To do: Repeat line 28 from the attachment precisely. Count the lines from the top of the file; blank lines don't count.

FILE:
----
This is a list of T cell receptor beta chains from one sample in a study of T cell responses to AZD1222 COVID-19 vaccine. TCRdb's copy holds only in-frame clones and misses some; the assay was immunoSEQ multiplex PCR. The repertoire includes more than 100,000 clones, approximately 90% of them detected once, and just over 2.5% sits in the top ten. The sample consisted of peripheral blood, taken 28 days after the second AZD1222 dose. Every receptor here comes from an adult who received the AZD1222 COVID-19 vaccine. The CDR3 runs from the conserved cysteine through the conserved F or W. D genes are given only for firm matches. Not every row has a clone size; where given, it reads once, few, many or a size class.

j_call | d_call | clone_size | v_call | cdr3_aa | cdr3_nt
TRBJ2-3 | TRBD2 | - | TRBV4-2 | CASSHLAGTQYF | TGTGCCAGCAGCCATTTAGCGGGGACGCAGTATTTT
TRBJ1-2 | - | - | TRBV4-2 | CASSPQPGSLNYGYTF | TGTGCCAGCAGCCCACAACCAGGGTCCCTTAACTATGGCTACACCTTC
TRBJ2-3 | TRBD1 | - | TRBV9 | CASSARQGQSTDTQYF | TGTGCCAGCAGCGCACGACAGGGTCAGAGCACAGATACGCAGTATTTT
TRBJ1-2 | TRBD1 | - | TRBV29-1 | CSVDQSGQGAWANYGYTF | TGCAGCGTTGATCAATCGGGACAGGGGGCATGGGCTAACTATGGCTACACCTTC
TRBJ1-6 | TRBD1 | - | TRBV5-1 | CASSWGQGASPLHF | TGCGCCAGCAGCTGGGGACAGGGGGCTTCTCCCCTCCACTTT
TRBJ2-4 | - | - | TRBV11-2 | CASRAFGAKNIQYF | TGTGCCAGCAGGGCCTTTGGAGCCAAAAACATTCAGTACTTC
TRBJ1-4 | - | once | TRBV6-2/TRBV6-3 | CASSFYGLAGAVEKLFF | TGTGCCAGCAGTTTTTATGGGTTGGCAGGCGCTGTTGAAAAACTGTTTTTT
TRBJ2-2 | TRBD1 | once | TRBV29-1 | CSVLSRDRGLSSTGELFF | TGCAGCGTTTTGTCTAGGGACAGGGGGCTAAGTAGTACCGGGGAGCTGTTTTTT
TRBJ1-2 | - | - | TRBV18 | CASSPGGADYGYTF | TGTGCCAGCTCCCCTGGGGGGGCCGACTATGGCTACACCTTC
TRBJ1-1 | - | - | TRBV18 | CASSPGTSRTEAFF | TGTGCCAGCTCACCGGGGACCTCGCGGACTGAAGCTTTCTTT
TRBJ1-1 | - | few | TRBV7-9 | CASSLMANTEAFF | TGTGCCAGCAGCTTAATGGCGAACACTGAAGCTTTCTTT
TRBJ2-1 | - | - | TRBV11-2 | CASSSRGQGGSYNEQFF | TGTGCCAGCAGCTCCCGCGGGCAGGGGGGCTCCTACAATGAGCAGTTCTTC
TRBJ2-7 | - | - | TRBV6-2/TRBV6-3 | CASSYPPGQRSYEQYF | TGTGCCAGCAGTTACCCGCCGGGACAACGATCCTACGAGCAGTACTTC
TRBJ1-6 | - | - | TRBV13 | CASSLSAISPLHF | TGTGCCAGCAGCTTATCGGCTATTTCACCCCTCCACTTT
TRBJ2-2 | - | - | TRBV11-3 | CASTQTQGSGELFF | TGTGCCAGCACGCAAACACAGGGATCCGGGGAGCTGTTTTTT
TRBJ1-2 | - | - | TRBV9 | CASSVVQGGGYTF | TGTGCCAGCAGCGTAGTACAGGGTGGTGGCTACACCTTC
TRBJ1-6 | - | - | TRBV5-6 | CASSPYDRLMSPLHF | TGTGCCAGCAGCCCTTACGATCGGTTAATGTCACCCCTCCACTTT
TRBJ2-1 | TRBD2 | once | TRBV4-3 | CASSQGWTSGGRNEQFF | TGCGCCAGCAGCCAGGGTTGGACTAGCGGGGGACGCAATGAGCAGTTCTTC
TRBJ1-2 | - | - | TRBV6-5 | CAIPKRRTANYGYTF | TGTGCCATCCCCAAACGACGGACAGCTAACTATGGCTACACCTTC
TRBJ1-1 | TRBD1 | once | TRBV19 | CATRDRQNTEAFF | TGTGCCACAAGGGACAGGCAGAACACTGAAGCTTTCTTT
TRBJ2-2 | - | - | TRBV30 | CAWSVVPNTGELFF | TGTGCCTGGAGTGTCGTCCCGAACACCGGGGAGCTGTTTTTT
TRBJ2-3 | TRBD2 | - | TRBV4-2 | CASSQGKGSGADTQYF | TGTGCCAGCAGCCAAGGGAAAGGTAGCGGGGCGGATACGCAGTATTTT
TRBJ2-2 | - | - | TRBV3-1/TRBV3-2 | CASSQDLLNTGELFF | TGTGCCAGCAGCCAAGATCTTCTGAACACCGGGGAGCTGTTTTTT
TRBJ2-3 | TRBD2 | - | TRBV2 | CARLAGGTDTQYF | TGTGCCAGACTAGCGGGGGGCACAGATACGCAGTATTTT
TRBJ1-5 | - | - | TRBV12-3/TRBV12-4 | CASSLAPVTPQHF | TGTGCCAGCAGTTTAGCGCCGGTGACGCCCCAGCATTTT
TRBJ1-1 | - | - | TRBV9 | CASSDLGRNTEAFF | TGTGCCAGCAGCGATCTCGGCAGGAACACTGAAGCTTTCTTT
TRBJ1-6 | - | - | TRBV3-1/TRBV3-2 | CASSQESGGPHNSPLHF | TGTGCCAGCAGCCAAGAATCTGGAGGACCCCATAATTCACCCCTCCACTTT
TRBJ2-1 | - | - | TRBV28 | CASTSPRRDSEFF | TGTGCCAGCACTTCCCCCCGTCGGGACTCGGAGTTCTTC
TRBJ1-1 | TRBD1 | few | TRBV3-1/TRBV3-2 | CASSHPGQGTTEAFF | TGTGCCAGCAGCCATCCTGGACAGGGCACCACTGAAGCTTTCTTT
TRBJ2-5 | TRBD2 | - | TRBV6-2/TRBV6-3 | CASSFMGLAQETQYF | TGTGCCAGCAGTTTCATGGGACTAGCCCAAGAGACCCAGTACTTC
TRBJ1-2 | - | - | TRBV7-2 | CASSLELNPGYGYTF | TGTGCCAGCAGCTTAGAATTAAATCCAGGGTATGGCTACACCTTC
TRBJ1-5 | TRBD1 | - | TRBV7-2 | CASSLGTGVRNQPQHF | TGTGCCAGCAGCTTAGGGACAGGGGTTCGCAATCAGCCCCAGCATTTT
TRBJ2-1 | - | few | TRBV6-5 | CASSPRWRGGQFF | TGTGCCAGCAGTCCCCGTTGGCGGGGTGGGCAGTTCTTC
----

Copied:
TRBJ1-1 | - | - | TRBV9 | CASSDLGRNTEAFF | TGTGCCAGCAGCGATCTCGGCAGGAACACTGAAGCTTTCTTT